2. Post the words/topics in your journal and write about them.
blueheronz gave me these five words: Festivals, Dreams, Writing, Literature, Original Characters
Festivals. The other F-word. It's such a fun-sounding word, but many events that are called festivals really aren't that much fun for someone like me, because they're about watching stuff (film festivals, for example), and I don't have fun watching stuff -- I like to do stuff.
Fortunately, I discovered folk festivals, which are about doing stuff. Yeah, there are plenty of opportunities for sitting passively in the audience, if you are so inclined. But for me, the best festivals have plenty of opportunities to be active -- whether it's an impromptu campground jam, an organized sing, a dance or all of the above.
I remember my first folk festival -- Old Songs, 1988. I remember the rush I got walking past a workshop stage and hearing Laurie Lewis and her band singing "Hard Times Come Again No More," and the audience *singing along.* Yep, even the sit-in-the-audience stuff involved doing stuff! It felt like coming home to find that my favorite music was happening in such an atmosphere.
I knew exactly two people in the folk community at that point, but that festival led me into the larger community, which became my family.
My favorite festival is the GottaGetGon here in Saratoga County, New York. It's very small -- only four paid acts putting on a variety of concerts and workshops during the weekend, with plenty of opportunities for making our own music. I actually like the other event our local folk club puts on -- the Labor Day weekend "Last Gasp" -- better, but it's not a true festival, just a camping out and making-our-own-music weekend.
Dreams. Hmmm, do I focus on the waking or sleeping kind? At my age, I don't have many of the former -- they've either come true or I've given up on them. So, the latter: I have a recurring theme in many of my dreams. I'm staying in a big house with a bunch of other people. (There's often a festival involved.) I have a decent room, but there's always a nicer one right near mine that's vacant. I see no reason why I can't just move into that nicer room, but I never get there.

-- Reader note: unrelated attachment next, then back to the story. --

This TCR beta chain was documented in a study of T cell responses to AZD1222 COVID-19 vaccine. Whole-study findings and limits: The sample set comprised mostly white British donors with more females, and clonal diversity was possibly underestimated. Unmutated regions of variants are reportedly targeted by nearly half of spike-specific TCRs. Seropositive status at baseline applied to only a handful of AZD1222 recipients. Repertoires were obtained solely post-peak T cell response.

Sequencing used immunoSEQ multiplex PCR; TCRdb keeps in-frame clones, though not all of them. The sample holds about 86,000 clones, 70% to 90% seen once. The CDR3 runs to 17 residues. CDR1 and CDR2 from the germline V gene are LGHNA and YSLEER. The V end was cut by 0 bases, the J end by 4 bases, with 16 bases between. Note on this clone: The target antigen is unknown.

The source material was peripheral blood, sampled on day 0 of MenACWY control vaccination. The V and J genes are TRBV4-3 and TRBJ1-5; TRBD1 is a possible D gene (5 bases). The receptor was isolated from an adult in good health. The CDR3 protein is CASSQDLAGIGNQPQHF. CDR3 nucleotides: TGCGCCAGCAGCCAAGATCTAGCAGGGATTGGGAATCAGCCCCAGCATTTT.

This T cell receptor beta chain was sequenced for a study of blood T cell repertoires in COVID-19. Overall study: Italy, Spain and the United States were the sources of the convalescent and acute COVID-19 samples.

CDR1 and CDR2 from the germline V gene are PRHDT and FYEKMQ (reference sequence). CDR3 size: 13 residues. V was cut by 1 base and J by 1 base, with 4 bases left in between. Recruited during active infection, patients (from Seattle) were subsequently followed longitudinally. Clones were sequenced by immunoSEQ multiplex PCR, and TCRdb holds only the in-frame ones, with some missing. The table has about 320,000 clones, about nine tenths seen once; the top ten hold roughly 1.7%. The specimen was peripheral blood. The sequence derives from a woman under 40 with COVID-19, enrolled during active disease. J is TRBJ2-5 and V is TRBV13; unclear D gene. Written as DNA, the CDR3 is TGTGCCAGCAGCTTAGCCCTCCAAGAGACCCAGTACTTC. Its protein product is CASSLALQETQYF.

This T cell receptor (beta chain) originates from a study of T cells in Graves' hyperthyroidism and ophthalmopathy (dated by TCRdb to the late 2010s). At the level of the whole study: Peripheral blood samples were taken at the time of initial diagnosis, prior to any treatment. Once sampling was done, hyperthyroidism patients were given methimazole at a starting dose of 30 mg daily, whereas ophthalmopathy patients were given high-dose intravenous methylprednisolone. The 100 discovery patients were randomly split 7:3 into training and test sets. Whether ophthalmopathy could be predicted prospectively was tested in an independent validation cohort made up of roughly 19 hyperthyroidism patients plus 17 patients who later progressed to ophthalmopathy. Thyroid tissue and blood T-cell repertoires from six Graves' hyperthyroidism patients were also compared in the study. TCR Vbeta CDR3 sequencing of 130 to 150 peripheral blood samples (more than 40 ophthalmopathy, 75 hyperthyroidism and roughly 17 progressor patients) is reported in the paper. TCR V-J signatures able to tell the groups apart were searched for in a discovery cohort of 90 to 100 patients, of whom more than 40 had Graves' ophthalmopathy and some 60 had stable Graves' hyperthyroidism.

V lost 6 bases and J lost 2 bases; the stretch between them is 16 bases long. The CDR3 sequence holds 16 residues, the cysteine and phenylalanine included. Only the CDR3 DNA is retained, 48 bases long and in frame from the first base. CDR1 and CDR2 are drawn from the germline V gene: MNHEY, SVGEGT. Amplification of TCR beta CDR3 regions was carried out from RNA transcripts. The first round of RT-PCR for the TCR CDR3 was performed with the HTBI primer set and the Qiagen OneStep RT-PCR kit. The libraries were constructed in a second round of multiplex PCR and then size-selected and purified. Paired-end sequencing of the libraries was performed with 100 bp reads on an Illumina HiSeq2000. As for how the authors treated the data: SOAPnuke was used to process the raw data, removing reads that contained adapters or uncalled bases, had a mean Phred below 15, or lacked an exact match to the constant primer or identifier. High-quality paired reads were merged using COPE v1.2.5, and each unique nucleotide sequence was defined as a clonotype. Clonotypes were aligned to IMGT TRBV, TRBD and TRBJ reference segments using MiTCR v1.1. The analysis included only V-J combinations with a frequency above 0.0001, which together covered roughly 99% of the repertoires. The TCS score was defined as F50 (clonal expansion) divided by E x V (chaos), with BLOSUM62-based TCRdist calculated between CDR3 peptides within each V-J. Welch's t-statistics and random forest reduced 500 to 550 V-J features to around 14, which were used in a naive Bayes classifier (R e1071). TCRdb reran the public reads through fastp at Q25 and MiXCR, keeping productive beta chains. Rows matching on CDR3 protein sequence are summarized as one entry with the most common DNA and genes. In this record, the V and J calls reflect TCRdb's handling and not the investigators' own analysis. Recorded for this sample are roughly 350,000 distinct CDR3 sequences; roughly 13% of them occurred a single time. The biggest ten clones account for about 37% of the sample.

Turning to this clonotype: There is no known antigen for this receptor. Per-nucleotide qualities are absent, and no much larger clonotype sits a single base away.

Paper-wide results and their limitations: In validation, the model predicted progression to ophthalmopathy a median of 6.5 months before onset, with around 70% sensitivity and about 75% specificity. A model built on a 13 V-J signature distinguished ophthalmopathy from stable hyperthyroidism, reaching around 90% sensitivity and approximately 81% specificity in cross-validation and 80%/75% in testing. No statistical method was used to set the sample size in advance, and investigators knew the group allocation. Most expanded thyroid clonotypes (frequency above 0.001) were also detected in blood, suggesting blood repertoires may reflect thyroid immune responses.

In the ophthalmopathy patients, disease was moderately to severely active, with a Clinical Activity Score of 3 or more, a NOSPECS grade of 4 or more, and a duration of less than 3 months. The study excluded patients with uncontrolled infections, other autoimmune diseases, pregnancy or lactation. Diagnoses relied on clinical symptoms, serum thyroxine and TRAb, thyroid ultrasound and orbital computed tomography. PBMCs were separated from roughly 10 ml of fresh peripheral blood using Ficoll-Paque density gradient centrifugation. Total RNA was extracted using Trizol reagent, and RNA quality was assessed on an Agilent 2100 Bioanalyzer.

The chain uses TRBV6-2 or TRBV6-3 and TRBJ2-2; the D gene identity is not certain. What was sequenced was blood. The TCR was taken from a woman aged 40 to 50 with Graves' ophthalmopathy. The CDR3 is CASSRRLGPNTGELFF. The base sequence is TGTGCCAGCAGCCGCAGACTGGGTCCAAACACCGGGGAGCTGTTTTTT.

I think this says something about things that I truly want being just out of my reach. There's no reason why I can't have them, but something keeps me from getting them. Recent introspection says this may be the deep-seated feeling that I don't deserve the best, that I must settle. This is tied up with a lot of money-related things (I feel guilty about spending X amount on something that's absolutely, positively just what I want, when I could get something that adequately meets my needs for half of X amount), as well as self-esteem issues that I don't want to get into here, lest this post be 10 times as long as it is.
Writing. Writing is a huge part of who I am. I have always been better at expressing myself in writing than orally. It's much easier for me to post on Facebook or LJ that I'm having a bad day and need support than to approach a friend and tell them that. It's much easier to pour out my feelings for someone in a letter or e-mail than in person. And even though I was one of those teenagers who spent hours on the phone with my best friend, today I am somewhat phobic about picking up the phone (what if I'm catching them at a bad time?). I'd much rather e-mail.